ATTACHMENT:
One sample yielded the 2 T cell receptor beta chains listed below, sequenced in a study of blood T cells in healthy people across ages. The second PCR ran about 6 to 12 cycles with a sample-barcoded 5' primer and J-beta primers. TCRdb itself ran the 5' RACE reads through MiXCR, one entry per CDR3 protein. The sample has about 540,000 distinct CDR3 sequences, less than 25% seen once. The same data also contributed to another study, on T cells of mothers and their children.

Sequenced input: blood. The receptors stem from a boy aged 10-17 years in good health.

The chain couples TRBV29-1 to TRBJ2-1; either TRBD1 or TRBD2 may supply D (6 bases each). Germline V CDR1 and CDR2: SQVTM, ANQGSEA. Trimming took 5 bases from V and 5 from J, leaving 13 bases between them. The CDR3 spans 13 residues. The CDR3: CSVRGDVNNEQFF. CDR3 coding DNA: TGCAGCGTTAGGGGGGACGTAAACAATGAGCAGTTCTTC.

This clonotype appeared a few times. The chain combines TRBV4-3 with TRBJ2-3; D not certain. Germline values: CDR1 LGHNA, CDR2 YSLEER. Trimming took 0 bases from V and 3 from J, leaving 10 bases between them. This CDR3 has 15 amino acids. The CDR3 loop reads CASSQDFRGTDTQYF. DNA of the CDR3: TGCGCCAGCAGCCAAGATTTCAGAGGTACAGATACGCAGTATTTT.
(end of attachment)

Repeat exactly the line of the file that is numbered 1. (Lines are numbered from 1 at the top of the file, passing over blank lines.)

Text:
One sample yielded the 2 T cell receptor beta chains listed below, sequenced in a study of blood T cells in healthy people across ages. The second PCR ran about 6 to 12 cycles with a sample-barcoded 5' primer and J-beta primers. TCRdb itself ran the 5' RACE reads through MiXCR, one entry per CDR3 protein. The sample has about 540,000 distinct CDR3 sequences, less than 25% seen once. The same data also contributed to another study, on T cells of mothers and their children.